OLD SBI HAND FACES NEW CHAL­LENGES AMID PAN­DEMIC

on busi­ness-stan­dard.com ‘WE CAN QUICKLY REACH PRE-COVID LEVEL’

Business Standard - - FRONT PAGE - RA­JNISH KU­MAR For­mer chair­man, SBI

Keep­ing the bank’s op­er­a­tions up and run­ning in the last six months has been the most chal­leng­ing pe­riod for RA­JNISH KU­MAR, who re­tired as chair­man of SBI, in his 40-year ca­reer. The fi­nan­cial sys­tem in In­dia has man­aged the sit­u­a­tion well but needs fix­ing, Ku­mar tells Ab­hi­jit Lele. Edited ex­cerpts:

Af­ter the pan­demic struck, life has been chal­leng­ing for peo­ple and banks. What are your thoughts about the last six months?

First thought is about keep­ing op­er­a­tions up and run­ning in a chal­leng­ing time like this when per­sonal safety and se­cu­rity be­come very im­por­tant. We have been able to do it. The morale of the staff and courage shown by those work­ing in SBI have not been al­lowed to go down. The com­mu­ni­ca­tion and steps taken for em­ploy­ees’ per­sonal safety and hy­giene played a very crit­i­cal role. In th­ese times, emo­tional con­nect with staff mat­ters a lot. That is what we have been able to do suc­cess­fully.

With a ca­reer span­ning over 40 years in SBI, how would you de­scribe this phase of your life?

Th­ese six months have been the most chal­leng­ing part of my ca­reer. The rest were fi­nan­cial chal­lenges but this was very dif­fer­ent. This was true for ev­ery or­gan­i­sa­tion across the globe. We have been able to ne­go­ti­ate with the sit­u­a­tion ef­fec­tively.

Banks and the fi­nan­cial sys­tem man­aged the pan­demic chal­lenge quite well. Is the time ripe to have con­crete plans to get the econ­omy back on track as it will also make life easy for banks?

I be­lieve that the Re­serve Bank of In­dia (RBI) and the gov­ern­ment of In­dia have done a lot. The gov­ern­ment has al­ready given di­rect as­sis­tance (money) to those in need. On the mon­e­tary front, things have been man­aged ef­fec­tively. Some peo­ple say there can be more fis­cal sup­port. It has costs. Even if the gov­ern­ment puts more money in bank ac­counts, peo­ple are not spend­ing. You have to also keep in mind that bank de­posits also rose be­cause money that came into ac­counts was not spent fully.

When would we be back to the level be­fore the pan­demic so far as bank­ing and the econ­omy are con­cerned?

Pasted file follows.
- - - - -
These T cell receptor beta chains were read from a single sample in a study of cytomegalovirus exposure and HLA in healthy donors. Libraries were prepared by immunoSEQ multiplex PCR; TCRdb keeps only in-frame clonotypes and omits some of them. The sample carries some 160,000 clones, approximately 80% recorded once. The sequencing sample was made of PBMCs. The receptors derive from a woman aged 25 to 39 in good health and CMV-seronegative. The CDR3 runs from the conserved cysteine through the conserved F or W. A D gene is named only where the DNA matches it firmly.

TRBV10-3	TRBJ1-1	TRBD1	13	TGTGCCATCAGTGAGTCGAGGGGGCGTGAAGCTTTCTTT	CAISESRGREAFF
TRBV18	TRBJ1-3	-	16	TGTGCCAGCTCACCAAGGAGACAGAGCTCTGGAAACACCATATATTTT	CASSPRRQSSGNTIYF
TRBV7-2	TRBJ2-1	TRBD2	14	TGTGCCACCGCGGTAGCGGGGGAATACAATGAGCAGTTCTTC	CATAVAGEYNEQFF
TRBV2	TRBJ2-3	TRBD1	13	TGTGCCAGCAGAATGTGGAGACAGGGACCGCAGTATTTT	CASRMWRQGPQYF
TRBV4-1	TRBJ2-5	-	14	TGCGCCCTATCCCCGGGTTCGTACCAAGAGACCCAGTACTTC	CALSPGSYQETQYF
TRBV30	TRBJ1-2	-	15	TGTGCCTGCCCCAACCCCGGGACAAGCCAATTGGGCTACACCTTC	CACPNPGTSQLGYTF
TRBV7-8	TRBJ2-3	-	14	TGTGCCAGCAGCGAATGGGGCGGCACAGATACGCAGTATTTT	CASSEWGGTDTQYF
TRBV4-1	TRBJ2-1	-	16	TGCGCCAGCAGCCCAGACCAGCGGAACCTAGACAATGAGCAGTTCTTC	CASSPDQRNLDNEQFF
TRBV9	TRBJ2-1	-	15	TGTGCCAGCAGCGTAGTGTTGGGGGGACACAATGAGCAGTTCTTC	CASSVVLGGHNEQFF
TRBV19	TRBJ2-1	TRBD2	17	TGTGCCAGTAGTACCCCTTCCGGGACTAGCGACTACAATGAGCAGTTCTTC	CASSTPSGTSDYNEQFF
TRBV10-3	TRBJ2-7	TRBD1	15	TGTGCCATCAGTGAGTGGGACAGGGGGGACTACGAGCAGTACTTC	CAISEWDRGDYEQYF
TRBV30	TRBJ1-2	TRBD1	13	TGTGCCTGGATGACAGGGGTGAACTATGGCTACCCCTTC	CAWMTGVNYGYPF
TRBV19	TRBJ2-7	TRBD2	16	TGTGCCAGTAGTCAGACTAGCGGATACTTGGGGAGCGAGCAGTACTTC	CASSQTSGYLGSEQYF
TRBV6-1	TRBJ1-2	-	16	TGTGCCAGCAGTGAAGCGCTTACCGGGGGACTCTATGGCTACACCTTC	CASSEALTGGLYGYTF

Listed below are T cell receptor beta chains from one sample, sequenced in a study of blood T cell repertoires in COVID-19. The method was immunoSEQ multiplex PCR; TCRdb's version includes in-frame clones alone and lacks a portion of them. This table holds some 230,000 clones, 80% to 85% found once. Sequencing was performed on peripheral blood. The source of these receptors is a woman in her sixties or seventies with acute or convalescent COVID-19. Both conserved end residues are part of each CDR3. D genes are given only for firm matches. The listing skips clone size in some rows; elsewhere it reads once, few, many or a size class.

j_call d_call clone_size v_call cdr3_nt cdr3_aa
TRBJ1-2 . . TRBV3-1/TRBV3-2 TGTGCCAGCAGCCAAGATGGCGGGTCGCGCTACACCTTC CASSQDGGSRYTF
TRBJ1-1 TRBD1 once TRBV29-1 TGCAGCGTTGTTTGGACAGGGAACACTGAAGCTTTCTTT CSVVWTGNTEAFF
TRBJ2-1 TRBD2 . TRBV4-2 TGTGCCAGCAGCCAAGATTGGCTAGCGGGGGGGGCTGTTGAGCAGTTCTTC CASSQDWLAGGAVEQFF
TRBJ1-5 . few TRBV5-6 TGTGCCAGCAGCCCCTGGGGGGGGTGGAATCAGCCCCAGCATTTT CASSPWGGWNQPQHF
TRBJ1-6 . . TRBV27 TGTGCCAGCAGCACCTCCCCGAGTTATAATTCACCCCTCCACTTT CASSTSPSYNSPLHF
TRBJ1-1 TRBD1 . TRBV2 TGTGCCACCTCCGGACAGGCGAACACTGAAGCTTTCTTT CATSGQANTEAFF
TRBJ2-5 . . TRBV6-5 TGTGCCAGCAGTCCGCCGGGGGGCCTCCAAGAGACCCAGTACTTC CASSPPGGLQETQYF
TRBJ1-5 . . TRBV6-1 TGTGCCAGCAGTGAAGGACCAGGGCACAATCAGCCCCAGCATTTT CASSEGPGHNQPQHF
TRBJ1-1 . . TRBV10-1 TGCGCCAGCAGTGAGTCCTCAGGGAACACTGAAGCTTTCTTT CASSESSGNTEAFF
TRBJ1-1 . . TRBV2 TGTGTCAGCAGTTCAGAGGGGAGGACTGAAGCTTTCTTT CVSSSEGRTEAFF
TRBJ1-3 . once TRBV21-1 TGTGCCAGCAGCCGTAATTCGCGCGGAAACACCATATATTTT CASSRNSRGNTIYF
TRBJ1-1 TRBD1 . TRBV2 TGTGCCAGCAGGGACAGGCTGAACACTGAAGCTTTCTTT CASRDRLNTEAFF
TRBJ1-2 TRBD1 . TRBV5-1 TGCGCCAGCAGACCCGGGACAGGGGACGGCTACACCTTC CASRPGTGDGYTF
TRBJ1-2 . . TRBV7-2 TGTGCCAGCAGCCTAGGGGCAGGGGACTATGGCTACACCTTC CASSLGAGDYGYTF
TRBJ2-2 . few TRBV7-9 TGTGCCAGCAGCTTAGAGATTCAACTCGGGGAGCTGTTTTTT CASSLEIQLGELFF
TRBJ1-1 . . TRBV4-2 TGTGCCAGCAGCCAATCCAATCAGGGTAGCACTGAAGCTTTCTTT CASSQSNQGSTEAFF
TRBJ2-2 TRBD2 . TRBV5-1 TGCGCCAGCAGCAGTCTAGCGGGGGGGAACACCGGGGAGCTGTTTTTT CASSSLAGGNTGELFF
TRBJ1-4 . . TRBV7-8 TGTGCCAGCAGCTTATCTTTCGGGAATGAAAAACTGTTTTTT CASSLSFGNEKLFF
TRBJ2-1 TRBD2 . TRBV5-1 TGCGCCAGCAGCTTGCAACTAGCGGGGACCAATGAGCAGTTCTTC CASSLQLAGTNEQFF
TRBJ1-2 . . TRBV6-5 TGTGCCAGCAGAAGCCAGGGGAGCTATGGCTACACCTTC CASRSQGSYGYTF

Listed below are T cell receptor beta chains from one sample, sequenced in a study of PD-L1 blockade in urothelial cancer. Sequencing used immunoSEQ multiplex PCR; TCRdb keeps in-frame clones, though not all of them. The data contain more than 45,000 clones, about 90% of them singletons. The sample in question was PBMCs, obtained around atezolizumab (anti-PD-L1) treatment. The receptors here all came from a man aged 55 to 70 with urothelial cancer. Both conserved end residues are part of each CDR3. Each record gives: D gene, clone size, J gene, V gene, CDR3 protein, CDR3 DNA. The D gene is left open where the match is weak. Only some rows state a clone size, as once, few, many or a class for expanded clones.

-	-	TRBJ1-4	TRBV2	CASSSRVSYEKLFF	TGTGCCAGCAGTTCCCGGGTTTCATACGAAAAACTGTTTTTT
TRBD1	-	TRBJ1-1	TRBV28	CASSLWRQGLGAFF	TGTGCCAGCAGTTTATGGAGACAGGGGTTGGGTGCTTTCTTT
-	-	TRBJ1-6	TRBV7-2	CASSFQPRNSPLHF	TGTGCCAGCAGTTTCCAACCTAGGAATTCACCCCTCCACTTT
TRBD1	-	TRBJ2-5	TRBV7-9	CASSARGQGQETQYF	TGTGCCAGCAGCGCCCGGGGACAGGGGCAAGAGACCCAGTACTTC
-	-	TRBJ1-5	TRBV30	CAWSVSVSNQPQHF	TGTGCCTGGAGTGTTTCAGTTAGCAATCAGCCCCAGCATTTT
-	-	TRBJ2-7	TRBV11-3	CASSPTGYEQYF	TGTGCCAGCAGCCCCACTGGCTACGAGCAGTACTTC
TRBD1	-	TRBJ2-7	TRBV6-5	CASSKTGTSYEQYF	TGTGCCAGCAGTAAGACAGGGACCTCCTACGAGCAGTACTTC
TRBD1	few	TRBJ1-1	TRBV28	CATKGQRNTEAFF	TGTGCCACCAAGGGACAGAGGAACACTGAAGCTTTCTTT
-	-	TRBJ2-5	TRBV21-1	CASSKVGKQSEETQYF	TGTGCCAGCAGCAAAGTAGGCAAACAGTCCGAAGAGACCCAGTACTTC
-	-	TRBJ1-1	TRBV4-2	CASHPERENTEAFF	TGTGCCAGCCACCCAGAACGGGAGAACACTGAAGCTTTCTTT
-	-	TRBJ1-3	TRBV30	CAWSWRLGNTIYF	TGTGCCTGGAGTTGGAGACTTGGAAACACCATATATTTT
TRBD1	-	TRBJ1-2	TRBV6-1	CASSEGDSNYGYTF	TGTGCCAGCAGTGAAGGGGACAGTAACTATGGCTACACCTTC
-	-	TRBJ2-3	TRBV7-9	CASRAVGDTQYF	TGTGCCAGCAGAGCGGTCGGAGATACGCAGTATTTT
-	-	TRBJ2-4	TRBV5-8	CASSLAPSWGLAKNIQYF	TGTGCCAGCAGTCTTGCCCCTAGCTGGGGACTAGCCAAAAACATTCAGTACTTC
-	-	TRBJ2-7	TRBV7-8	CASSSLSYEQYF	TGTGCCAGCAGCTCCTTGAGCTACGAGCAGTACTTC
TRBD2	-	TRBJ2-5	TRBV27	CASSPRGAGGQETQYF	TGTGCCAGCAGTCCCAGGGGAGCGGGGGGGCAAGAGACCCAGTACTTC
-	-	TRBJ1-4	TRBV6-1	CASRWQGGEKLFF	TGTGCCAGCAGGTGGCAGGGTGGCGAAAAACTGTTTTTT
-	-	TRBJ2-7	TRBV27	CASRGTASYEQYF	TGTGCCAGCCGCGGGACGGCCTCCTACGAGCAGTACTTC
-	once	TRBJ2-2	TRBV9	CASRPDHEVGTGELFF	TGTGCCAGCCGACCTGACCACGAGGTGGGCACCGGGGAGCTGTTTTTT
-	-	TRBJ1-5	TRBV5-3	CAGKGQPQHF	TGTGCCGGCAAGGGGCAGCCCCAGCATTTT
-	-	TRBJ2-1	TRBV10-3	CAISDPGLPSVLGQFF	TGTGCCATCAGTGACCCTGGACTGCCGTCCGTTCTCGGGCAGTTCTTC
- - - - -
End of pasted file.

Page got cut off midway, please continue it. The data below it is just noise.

A lot of re­cov­ery has al­ready hap­pened. Cur­rently, I am not see­ing too much stress on the bank’s books. That is the sit­u­a­tion with SBI. With some de­gree of vari­a­tion, that would be the po­si­tion for other banks also. This quar­ter, the re­cov­ery has been higher. That

means the po­si­tion seems to be bet­ter. So, I hope we con­tinue on this track. And if we con­tinue like this, then I think we can quickly come back to pre-covid lev­els.

This pe­riod also comes with ex­treme stress, rais­ing risks of de­faults. Would we see the bad non-per­form­ing as­set (NPA) lev­els like 2017 and 2018?

No way. There was lot of ac­cu­mu­la­tion at that point of time (2017 and 2018). There is no ac­cu­mu­la­tion now.

Be­sides the pan­demic, the YES Bank saga also tested your grit. Was the op­tion to merge fea­si­ble?

The op­tion of merger was not at all fea­si­ble. That would have been a big mess. Merg­ing a bank­ing en­tity of YES Bank’s size would not have been an is­sue for SBI. But cul­tur­ally we are poles apart. Cul­tural in­te­gra­tion would have been al­most im­pos­si­ble.

There is dis­cus­sion about fur­ther re­forms in the fi­nan­cial and bank­ing sec­tor. Which as­pects should get pri­or­ity?

“MERGER OF YES BANK WITH SBI WAS IM­POS­SI­BLE. CUL­TUR­ALLY, WE ARE POLES APART”

“WE HAVE TO FIX THE FI­NAN­CIAL SYS­TEM. WITH­OUT RO­BUST PSBS THE FI­NAN­CIAL SYS­TEM CAN­NOT BE STRONG”

We have to fix the fi­nan­cial sys­tem, def­i­nitely. Un­less, pub­lic sec­tor banks – which have 60 per cent share in the bank­ing busi­ness – are strong, the fi­nan­cial sys­tem can­not be strong. As for pri­or­ity, the issues are about cor­po­rate gov­er­nance and re­cruit­ment poli­cies in banks. The struc­ture is very rigid but to­day you have to be very flex­i­ble. We need that flex­i­bil­ity. It is high time that they (banks) stand on their own and the gov­ern­ment con­tin­ues to stay in­vested. But there should be free­dom, par­tic­u­larly in hu­man re­sourcere­lated issues.

Post re­tire­ment, how are you go­ing to keep your­self en­gaged?

Will keep my­self phys­i­cally fit and do things that keep me men­tally fit.

What are the many things you wanted to do but gave lit­tle at­ten­tion and now would like to de­vote time to? Where will you set­tle?

For the last three years, I did not get a chance to take even one-day leave. So, I would re­lax for the first two months and then think about the days ahead. I am set­tling in Delhi as all my rel­a­tives are in and around the cap­i­tal city.

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